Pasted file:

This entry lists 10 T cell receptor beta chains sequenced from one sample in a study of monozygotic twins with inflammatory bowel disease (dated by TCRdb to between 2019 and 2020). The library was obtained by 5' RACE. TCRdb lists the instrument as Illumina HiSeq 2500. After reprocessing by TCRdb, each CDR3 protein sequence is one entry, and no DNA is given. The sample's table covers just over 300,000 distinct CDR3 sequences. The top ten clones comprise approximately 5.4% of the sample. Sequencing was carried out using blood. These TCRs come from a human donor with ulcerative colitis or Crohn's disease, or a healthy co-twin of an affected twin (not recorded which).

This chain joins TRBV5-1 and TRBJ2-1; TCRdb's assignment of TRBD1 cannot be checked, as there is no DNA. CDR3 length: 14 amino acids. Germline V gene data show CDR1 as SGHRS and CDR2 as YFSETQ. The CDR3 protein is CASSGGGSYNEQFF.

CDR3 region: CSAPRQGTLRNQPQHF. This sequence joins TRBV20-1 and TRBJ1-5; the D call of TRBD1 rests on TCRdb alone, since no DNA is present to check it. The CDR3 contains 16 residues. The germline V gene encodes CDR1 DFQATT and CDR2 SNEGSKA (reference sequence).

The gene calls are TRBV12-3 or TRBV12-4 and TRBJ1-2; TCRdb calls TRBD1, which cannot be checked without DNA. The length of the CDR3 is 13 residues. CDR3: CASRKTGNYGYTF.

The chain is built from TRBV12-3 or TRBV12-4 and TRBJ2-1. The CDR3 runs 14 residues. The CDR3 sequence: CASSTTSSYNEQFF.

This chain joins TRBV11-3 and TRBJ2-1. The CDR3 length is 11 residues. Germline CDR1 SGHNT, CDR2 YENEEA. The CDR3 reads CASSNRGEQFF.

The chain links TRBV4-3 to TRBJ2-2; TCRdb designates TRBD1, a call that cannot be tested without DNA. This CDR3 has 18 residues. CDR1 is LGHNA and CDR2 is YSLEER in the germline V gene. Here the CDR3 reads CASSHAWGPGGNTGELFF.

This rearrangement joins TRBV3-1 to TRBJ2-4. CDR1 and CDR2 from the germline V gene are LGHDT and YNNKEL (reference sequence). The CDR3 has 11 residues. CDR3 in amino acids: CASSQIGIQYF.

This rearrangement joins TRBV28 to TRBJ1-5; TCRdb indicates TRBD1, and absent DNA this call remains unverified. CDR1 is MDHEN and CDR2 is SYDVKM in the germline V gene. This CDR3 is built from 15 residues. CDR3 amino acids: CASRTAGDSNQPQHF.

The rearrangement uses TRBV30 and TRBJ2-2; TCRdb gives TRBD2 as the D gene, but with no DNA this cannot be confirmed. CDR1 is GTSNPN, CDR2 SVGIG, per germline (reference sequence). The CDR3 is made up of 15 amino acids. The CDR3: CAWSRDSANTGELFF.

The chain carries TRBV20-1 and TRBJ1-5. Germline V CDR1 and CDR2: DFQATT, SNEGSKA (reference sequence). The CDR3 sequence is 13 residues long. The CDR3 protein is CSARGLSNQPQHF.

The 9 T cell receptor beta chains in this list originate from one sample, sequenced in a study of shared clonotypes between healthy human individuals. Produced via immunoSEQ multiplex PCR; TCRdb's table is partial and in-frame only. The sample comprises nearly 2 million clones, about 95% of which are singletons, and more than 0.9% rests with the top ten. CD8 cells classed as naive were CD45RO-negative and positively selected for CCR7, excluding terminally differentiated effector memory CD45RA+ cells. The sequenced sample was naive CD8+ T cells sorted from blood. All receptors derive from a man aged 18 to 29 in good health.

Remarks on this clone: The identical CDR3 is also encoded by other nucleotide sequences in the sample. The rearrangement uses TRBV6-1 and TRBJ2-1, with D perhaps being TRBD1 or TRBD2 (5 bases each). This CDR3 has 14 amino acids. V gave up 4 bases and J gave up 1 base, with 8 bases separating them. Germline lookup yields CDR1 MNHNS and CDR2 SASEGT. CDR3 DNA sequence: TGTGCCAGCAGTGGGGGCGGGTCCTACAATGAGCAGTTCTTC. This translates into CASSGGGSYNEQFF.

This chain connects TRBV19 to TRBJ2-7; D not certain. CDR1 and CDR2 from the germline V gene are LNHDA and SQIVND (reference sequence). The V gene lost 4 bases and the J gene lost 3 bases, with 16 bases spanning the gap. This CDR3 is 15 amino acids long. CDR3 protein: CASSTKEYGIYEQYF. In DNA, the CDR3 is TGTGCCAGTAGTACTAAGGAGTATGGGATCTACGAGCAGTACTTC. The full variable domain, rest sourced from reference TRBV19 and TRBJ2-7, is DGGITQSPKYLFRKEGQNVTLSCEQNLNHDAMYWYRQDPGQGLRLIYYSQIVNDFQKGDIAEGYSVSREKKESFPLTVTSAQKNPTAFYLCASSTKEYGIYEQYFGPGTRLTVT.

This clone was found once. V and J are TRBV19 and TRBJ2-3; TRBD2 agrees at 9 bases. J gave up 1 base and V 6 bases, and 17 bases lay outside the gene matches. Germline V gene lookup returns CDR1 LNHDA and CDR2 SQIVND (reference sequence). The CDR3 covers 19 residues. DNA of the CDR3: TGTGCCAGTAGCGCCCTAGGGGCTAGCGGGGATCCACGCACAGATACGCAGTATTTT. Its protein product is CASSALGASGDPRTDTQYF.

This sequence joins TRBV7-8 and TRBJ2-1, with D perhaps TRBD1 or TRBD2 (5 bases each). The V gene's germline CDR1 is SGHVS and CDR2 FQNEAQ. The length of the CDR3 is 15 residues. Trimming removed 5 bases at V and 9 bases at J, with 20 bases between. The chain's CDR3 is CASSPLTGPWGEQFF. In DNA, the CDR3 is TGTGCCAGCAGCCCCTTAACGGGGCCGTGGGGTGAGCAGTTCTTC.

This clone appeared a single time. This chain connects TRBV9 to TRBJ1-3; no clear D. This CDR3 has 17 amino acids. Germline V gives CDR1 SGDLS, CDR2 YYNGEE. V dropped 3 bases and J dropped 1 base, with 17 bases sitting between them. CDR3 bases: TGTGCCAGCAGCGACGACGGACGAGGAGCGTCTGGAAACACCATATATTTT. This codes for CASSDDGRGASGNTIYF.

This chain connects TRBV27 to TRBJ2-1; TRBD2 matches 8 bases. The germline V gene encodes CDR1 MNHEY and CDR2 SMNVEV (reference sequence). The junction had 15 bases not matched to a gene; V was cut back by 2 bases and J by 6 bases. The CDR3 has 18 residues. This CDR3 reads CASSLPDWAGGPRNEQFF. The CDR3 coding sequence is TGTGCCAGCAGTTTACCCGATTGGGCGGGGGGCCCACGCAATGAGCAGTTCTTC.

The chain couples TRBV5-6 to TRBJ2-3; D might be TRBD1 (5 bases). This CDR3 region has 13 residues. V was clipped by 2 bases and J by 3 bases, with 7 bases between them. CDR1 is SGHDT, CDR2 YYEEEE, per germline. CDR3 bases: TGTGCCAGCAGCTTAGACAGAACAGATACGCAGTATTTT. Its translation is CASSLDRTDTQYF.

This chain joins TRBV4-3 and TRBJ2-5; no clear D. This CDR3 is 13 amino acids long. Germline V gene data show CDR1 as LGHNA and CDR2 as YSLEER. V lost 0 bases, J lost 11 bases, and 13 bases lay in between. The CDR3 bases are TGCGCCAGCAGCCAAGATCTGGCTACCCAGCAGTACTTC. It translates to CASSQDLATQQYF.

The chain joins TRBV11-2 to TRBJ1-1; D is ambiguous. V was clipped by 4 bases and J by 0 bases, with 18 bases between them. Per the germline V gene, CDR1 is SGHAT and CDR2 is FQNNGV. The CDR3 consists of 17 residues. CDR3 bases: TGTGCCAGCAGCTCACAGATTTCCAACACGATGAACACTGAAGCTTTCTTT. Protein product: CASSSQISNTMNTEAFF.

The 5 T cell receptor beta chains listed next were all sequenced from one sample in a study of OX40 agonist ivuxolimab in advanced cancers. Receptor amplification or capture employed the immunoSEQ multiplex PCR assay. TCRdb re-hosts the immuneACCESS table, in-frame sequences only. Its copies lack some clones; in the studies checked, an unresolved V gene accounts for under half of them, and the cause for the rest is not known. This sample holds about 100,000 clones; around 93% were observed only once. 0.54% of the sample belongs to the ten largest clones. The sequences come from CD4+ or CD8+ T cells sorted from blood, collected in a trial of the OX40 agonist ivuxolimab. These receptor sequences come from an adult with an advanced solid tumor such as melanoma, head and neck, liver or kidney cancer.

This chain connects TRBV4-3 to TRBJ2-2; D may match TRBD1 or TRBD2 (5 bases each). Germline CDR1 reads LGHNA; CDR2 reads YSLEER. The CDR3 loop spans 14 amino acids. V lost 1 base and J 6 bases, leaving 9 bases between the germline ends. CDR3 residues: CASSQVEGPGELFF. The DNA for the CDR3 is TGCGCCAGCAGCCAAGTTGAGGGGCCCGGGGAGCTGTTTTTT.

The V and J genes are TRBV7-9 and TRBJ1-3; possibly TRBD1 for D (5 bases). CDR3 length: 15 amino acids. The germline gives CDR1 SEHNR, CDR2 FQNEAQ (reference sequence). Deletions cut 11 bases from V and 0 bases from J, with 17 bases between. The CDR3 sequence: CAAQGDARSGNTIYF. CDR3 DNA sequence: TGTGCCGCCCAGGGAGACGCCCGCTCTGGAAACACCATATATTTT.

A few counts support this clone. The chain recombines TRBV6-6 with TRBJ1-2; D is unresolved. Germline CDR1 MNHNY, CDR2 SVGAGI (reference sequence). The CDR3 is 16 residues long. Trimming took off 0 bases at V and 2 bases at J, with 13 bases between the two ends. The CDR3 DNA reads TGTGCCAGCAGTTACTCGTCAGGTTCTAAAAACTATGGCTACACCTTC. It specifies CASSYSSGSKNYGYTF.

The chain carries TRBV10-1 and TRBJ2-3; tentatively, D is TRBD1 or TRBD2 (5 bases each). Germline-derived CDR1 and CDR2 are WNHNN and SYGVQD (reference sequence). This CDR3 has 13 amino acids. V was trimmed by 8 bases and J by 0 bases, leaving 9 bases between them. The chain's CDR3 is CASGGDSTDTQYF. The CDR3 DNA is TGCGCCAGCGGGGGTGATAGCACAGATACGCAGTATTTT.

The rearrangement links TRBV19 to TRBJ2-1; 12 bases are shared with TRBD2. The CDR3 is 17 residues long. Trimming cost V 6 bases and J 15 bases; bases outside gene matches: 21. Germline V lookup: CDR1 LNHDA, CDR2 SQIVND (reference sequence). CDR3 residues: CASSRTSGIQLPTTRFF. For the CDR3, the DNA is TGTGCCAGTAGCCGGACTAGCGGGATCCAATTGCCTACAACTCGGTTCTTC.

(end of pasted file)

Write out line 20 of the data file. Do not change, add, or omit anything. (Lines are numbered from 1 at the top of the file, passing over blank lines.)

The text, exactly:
This chain joins TRBV4-3 and TRBJ2-5; no clear D. This CDR3 is 13 amino acids long. Germline V gene data show CDR1 as LGHNA and CDR2 as YSLEER. V lost 0 bases, J lost 11 bases, and 13 bases lay in between. The CDR3 bases are TGCGCCAGCAGCCAAGATCTGGCTACCCAGCAGTACTTC. It translates to CASSQDLATQQYF.